Because of the great danger of ionizing radiation of any sort, guidelines have been set by legislation. One crucial aspect includes the maximum permitted biological doses.

  • For individuals occupationally exposed to radiation: a maximum permitted
    the biological dose of 0.5 sievert/year.
  • For individuals who only occasionally come into contact with ionizing
    radiation: one-tenth of the values.

Decay chains

A radioactive nucleus usually forms again upon the decay of another radioactive nucleus. Natural decay chains form because the decay products are likewise radioactive. These decay chains lead to stable lead isotopes that do not decay further. Outside of decay chains, there are still many other forms of natural radioactive decay.

Example of a naturally occurring decay chain: Uranium-radium chain

  • Starting nucleus: 92238U
  • Stable end nucleus: 82206Pb

Origin of natural radioactivity

A low level of radiation from radioactive substances can be found everywhere in nature. This is referred to as the so-called null effect. This null effect is based on two types of constantly present forms of radiation:

  1. Cosmic radiation: radiation from space
  2. Terrestrial radiation: radiation from rock and construction materials.

Biological dose

The biological dose is a measurement of the biological effect of a form of radiation with an equal energy dose.

Biological dose = energy dose * factor of movement

The unit for the biological dose is the sievert. One sievert is equal to one joule per kilogram.

Some factors of movement q in Sv/Gy:

γ-radiation: 1
β- and X-ray radiation: 1
α-radiation: 10
Neutrons: 5 to 8
Rapid protons: 10

Artificial radioactivity

Based on the model of natural radioactivity, scientists have always attempted to convert an atom of one specific element into an atom of a different element. By bombarding the nucleus with light particles, such as protons, deuterons, neutrons, and helium nuclei, this appeared possible. However, it resulted in great difficulties as the nucleus is difficult to hit and the forces holding the nucleus together are very strong.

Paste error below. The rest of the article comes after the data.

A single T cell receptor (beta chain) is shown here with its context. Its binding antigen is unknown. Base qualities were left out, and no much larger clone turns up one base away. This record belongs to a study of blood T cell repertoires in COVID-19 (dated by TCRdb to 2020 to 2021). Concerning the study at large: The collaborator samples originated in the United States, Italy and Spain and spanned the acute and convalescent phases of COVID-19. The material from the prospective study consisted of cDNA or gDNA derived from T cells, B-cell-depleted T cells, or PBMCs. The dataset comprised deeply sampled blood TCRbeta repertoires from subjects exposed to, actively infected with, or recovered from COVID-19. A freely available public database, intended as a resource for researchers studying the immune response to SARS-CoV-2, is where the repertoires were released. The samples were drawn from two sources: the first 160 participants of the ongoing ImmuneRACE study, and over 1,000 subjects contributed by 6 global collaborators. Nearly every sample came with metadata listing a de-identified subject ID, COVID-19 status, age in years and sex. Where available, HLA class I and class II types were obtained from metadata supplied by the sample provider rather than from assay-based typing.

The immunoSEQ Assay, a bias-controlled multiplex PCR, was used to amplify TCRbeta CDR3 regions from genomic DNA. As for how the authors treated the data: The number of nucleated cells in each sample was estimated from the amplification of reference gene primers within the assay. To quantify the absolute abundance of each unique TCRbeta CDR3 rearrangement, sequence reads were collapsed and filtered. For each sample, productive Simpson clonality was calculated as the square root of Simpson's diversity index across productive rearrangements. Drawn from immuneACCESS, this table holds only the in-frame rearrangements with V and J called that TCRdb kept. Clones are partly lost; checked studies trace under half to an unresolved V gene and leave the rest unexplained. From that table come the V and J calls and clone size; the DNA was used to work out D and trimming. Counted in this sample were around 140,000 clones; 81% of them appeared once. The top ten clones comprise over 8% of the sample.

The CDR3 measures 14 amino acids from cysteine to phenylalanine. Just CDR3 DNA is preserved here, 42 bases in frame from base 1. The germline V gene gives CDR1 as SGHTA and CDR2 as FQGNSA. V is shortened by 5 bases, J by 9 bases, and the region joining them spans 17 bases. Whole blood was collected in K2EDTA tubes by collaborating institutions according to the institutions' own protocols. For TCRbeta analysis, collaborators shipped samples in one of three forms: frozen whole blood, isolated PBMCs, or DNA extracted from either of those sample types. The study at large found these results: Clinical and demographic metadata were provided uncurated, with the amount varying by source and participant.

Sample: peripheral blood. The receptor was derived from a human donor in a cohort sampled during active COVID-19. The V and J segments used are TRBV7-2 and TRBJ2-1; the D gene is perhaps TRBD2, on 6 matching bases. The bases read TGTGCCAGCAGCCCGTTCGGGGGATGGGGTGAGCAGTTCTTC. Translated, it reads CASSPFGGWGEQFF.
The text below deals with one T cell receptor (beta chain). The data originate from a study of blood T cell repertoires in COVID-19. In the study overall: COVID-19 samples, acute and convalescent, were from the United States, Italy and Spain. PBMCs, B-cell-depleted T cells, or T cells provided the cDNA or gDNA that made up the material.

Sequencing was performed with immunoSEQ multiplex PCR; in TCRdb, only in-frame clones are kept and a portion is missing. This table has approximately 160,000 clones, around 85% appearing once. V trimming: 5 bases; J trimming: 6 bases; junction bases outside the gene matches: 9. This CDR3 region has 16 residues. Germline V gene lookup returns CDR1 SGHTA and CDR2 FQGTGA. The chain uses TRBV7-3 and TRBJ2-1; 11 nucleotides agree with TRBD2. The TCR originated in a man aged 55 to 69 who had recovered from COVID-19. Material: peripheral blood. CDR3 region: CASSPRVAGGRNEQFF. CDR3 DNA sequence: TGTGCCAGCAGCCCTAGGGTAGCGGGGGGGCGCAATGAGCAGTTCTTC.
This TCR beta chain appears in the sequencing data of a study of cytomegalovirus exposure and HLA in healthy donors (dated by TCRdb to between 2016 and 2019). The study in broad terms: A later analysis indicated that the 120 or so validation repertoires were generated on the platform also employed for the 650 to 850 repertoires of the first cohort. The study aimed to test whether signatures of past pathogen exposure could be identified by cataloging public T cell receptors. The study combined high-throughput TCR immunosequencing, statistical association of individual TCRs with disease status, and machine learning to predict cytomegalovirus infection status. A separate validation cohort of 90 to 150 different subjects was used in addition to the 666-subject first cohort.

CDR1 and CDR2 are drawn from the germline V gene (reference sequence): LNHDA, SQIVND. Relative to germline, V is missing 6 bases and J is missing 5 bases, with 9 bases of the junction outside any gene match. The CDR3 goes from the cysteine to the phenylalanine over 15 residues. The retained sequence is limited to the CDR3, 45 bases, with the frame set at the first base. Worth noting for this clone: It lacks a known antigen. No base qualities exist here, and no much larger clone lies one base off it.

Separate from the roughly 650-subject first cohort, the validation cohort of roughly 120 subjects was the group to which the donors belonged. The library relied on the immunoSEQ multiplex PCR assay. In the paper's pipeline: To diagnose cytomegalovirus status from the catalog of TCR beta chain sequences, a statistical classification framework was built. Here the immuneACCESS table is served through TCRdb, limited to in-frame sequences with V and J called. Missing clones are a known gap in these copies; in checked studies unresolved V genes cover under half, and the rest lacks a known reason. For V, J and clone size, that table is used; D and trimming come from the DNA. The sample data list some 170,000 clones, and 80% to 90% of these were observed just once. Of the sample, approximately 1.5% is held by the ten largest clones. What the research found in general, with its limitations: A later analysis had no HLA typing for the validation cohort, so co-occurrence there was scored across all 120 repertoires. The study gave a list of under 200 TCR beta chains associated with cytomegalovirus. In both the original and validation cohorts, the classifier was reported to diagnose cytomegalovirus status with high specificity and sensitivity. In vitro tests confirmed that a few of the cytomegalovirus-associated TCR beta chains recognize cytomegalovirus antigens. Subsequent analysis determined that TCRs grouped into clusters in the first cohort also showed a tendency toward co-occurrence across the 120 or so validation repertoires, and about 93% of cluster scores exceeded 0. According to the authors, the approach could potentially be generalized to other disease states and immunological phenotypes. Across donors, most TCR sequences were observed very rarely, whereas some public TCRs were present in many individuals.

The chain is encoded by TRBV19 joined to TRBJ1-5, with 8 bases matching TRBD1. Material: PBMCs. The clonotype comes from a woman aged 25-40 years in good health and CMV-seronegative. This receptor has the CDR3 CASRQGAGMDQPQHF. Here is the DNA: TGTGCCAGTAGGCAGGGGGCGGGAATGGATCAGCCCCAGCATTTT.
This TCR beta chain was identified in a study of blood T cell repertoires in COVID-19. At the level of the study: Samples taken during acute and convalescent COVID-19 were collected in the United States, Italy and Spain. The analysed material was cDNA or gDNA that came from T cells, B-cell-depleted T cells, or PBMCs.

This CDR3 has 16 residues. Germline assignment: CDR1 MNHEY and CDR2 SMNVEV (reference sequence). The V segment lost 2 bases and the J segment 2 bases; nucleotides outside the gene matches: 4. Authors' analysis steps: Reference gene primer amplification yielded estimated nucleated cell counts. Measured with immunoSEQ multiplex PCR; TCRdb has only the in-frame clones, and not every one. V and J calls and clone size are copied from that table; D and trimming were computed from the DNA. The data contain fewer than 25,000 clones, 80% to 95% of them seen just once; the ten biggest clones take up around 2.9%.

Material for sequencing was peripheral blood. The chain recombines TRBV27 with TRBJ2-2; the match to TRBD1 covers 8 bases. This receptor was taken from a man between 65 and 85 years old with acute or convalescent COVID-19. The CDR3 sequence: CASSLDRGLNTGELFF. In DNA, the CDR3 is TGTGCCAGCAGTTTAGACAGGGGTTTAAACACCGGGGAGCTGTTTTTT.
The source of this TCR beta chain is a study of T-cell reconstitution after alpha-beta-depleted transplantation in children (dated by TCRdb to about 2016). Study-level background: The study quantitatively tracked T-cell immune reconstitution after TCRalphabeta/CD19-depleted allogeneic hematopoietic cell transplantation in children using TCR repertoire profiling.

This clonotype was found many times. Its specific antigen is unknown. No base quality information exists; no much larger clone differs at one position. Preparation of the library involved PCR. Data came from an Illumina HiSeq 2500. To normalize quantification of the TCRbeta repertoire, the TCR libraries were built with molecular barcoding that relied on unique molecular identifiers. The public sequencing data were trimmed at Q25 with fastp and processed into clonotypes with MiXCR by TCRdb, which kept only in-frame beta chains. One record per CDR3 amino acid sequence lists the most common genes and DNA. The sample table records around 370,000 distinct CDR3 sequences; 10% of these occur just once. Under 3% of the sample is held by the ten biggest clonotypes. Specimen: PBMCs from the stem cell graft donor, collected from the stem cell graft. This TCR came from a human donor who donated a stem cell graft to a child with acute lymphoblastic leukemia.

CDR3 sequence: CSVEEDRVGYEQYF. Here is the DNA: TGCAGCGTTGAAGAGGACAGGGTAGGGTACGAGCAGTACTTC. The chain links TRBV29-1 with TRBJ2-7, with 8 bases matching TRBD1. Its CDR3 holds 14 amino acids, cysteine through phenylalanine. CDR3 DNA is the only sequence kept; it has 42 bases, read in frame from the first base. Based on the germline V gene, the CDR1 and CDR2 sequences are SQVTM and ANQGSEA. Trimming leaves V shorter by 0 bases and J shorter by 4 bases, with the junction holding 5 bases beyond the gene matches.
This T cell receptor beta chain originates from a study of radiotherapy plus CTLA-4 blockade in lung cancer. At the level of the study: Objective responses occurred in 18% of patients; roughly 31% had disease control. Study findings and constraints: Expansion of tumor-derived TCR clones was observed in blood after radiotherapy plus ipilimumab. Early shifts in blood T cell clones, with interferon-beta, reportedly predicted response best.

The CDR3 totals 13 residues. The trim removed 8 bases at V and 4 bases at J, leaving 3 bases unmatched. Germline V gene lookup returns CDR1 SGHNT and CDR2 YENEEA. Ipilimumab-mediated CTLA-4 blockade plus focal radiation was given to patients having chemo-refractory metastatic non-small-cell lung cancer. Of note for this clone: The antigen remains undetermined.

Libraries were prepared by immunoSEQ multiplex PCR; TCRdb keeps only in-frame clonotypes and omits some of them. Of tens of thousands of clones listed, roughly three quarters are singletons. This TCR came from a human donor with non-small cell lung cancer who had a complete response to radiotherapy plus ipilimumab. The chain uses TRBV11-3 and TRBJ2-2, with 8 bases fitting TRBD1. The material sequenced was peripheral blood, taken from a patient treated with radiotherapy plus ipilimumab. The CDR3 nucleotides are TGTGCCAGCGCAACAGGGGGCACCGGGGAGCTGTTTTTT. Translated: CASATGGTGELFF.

In 1919, the English physicist Rutherford was successful in converting individual nitrogen atoms into oxygen atoms via bombardment with alpha rays in the Wilson chamber.

If the trails of the alpha particles in the Wilson chamber are smooth and have no kinks, then no nitrogen nucleus has been struck. If the alpha particle strikes a nucleus, the trail of the alpha particle forks off. This occurs only once in every 45,000 trails.

When branching off, the short thick trail shows the path of the newly formed oxygen nucleus, and the long trail shows the path of the ejected proton.

Rutherford converted another twelve elements using similar experiments. The energy of alpha particles is not sufficient to break down heavy nuclei. To do so, one requires particles, such as protons and deuterons, that can be brought up to another level of energy by particle accelerators.

The law of absorption

Nearly all applications, except for analytics, are based on the various types of absorption of radiation, such as X-rays, computed tomography, and so on.

The degree of absorption is conveyed by radiographic film or suitable detectors. Factors necessary for the absorption of radiation, especially for radioactive rays, include:

  • Diameter D of the screened layers
  • Texture of the layers
  • Extent of the radiation’s energy
  • Type of radiation.

A weakening of radiation, especially X-ray radiation, occurs through ionization (photo effect) or scattering processes.

Note: The Law of Absorption states that gamma radiation is exponentially weakened via absorption by a material positioned between the radioactive source and the recipient.

Safety measures for X-ray equipment in

The most important safety measures for lowering patients’ exposure to radiation during X-ray treatment is keeping them at a greater distance to the source of radiation. This not only applies to the distance from the focus of the tubes, but also to the distance from the useful beam field in the air and the patient’s volume located in the useful beam, which emits intensive stray radiation.

One cause for the decrease in intensity upon increasing the distance lies in more frequent interaction between the photons in the air. The resulting weakening, however, is generally insignificant and only amounts to 5 % of the useful radiation in the air for 100 kV tube voltage and 2 mm AI total filtration, for example.